Courtesy Sotheby’s

Sotheby’s recently announced that it will integrate Latin American contemporary art into its contemporary art sales, beginning with the fall 2017 sales.

Axel Stein, head of Sotheby’s Latin American Art department, noted that “with the emergence and recognition of contemporary artists in Mexico, Brazil, Venezuela, Cuba, Colombia, and Argentina, amongst others, a new interest has developed in the marketplace, in parallel to numerous surveys by museums and world class galleries in the US and Europe.”

Allan Schwartzman, chairman of Sotheby’s Global Fine Arts division, added that a number of collectors are already folding the work of Latin American artists into their collections of American and European postwar art. “For many others,” he said, “this initiative will open the door to new realms of brilliant, unique, and historically important artists.”

“Our aim is to create a cross-cultural dialogue that acknowledges their remarkable contributions to the history of Western art,” concluded Anna Di Stasi, Sotheby’s vice president and specialist in Latin American Art.

Long identified simply as Latin American Art, as of May 2014, the title of Sotheby’s sale became Latin American Modern & Contemporary. In November 2015, Sotheby’s began holding separate sales for Latin American Modern and Latin American Contemporary, with separate catalogues—the only one of the three major auction houses to do so. Not quite two years later came last month’s announcement.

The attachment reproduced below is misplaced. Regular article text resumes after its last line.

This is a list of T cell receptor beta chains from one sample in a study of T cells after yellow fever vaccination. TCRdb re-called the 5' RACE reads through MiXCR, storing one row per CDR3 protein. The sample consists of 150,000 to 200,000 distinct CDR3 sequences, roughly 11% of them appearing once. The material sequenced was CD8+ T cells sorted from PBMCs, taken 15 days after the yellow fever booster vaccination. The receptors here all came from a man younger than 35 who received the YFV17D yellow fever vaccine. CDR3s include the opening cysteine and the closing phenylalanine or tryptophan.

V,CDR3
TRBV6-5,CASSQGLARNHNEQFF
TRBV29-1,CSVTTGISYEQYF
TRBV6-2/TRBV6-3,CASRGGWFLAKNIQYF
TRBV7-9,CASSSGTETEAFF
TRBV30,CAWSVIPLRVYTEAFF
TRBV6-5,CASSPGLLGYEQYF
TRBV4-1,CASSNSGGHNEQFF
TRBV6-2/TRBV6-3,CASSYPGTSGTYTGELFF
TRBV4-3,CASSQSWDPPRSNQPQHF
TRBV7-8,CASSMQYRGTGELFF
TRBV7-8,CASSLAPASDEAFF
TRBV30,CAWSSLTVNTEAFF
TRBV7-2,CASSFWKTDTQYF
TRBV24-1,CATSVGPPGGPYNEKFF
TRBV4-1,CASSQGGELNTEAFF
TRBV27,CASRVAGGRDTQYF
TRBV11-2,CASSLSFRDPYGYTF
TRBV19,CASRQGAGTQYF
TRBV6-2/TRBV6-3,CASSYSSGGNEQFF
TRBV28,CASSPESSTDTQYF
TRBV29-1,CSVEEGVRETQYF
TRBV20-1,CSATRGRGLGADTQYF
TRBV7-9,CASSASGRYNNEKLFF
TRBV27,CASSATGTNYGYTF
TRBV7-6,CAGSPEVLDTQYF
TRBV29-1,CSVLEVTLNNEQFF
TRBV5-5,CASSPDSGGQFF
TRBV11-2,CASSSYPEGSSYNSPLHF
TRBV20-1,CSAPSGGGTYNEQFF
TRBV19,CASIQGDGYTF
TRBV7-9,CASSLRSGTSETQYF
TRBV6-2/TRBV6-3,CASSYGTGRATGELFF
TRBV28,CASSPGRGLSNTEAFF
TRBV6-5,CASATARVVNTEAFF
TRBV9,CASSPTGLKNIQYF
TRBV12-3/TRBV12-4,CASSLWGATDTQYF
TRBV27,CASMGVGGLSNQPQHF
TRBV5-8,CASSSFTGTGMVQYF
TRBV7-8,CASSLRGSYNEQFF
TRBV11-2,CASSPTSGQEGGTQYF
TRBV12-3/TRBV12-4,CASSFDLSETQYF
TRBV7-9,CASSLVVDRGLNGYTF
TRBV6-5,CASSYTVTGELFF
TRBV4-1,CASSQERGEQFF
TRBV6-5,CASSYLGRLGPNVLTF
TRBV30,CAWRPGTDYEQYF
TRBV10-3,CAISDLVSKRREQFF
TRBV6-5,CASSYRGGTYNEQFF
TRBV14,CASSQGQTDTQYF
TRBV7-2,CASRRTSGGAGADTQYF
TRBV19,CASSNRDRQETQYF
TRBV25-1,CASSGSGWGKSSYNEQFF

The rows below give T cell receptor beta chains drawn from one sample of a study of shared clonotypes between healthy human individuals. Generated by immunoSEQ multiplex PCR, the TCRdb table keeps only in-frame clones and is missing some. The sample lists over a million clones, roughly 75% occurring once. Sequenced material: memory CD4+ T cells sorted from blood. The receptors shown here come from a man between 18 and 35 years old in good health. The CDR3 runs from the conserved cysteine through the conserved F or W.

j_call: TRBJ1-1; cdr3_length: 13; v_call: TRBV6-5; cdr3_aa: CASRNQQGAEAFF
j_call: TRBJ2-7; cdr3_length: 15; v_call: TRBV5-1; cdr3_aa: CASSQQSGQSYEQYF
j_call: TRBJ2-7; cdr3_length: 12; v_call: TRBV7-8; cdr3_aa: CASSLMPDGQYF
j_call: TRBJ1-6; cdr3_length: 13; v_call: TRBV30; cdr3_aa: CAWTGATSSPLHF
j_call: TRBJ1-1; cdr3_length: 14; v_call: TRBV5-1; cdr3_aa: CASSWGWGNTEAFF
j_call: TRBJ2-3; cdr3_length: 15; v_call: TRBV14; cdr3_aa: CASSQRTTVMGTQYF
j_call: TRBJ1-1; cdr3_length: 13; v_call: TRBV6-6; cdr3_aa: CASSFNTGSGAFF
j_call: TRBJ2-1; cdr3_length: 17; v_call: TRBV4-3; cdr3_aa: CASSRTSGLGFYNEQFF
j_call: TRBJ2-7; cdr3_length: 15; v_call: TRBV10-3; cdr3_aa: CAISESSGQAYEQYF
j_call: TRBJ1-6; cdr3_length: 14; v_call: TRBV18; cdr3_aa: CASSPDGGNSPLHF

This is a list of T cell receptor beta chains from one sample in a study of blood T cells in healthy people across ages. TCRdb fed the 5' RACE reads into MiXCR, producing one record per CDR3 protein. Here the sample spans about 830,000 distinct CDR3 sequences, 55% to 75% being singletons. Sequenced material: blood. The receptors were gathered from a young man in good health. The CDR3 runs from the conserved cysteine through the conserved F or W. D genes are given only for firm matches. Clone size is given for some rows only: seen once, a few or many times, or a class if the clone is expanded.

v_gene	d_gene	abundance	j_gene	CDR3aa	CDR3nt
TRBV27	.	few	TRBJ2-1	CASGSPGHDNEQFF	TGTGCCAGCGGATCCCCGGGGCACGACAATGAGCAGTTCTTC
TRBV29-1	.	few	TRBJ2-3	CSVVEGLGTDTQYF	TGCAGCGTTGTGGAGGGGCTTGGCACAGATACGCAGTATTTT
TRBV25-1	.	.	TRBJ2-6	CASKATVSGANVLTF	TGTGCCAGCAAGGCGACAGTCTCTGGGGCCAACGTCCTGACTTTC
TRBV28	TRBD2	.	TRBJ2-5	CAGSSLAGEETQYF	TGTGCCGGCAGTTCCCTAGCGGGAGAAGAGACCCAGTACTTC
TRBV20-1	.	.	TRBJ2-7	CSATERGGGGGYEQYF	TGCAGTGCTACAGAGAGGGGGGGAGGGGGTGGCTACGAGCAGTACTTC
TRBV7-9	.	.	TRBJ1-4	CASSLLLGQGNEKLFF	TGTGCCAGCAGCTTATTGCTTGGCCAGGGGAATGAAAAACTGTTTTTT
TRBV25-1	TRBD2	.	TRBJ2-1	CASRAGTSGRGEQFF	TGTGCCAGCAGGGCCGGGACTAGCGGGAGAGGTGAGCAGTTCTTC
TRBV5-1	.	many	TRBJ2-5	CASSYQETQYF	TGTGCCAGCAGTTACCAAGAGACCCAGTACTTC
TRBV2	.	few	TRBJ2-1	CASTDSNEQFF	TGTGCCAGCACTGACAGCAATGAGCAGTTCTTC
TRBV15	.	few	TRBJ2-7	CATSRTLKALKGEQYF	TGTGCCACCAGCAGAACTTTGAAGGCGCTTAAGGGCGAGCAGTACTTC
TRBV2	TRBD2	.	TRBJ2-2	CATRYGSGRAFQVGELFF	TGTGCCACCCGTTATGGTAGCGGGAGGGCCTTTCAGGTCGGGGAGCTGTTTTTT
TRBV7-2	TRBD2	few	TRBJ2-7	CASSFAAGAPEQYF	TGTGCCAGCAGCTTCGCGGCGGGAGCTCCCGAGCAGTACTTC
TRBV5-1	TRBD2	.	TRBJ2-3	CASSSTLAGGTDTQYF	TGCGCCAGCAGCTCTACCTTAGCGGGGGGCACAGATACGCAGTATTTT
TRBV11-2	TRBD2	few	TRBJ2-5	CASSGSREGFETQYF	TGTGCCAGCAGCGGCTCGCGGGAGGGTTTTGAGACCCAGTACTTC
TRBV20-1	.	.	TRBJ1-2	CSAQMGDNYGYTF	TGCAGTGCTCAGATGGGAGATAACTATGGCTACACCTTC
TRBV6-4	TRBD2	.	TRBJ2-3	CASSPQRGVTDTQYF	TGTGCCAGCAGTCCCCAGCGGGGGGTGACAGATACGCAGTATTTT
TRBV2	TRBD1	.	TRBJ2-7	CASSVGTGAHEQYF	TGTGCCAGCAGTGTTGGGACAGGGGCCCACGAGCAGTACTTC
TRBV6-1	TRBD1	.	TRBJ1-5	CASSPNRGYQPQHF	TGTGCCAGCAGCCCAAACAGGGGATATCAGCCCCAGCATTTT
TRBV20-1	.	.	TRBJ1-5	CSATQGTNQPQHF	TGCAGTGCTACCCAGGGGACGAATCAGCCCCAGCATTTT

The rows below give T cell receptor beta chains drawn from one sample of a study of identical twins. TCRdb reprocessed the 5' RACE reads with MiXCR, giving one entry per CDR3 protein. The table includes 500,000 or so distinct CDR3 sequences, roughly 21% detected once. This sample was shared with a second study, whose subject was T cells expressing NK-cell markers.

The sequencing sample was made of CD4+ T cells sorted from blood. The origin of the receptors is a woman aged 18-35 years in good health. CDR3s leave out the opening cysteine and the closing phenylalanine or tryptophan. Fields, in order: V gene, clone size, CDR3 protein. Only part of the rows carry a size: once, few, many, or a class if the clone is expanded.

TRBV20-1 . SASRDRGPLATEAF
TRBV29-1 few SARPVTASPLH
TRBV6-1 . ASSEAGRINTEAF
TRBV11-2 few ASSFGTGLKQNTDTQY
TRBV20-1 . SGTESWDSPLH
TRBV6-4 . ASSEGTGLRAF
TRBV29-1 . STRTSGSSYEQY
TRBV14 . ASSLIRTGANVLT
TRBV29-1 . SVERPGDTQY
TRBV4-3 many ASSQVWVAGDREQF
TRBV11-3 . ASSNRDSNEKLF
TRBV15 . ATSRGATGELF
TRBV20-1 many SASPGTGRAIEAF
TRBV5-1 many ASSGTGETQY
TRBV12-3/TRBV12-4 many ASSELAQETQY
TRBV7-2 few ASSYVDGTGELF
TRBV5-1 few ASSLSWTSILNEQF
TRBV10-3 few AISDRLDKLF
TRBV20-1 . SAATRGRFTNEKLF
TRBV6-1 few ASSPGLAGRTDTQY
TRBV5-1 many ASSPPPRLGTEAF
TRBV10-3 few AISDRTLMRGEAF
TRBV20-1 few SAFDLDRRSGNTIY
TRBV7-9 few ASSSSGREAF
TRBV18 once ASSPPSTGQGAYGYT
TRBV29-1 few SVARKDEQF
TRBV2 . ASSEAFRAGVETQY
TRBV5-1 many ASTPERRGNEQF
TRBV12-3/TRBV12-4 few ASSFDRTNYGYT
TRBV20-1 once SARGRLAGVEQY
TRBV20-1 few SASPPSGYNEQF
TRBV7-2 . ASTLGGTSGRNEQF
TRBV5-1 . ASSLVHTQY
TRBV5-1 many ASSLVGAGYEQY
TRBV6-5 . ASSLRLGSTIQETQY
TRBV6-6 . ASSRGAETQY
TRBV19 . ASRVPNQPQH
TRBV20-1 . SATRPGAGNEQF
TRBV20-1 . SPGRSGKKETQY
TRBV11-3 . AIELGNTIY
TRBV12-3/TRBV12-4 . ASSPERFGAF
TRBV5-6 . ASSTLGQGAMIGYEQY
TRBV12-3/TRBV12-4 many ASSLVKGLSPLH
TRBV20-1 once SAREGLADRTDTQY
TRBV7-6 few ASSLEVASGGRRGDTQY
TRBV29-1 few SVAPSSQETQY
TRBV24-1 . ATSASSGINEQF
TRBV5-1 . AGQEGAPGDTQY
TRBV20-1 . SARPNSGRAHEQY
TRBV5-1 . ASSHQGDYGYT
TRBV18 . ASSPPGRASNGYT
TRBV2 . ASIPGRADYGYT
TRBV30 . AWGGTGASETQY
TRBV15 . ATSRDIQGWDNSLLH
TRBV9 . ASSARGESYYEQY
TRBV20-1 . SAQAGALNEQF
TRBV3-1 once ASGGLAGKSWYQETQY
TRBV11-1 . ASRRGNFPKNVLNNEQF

Wifredo Lam, Volière d’un ongle, 1942, from the November 2016 Latin American sale at Sotheby’s
Courtesy Sotheby’s

The auction house will continue to hold standalone spring and fall sales for modern Latin American art.

In its statement announcing the change, Sotheby’s acknowledged the impact of museum exhibitions in raising the profile of contemporary Latin American art, citing the recent retrospectives of Brazilian artist Lygia Pape at the Met Breuer, Mexican artist Gabriel Orozco at the Tate Modern and MoMA, and Julio Le Parc of Argentina at PAMM, among others.

While the changes at Sotheby’s reflect a broadening acceptance of Latin American art as a whole, other developments underscore an increasing interest in Cuban art as well.

Last November, Phillips foreshadowed Sotheby’s new policy by presenting a work by Cuban artist Carmen Herrera in its contemporary art sale rather than its Latin American auction.

With a high estimate of $800,000, Herrera’s 1965 canvas Cerulean reached $970,000—more than double the then-record-breaking $437,000 achieved in the November 2015 Phillips sale for another 1965 Herrera canvas, Basque. The sale of Cerulean came as Carmen Herrera: Lines of Sight, a major exhibition, was running at the Whitney Museum of American Art, considerably raising the artist’s profile in the market.

Carmen Herrera, Cerulean, 1965, from the November 2016 20th Century & Contemporary Art sale at Phillips
Courtesy Phillips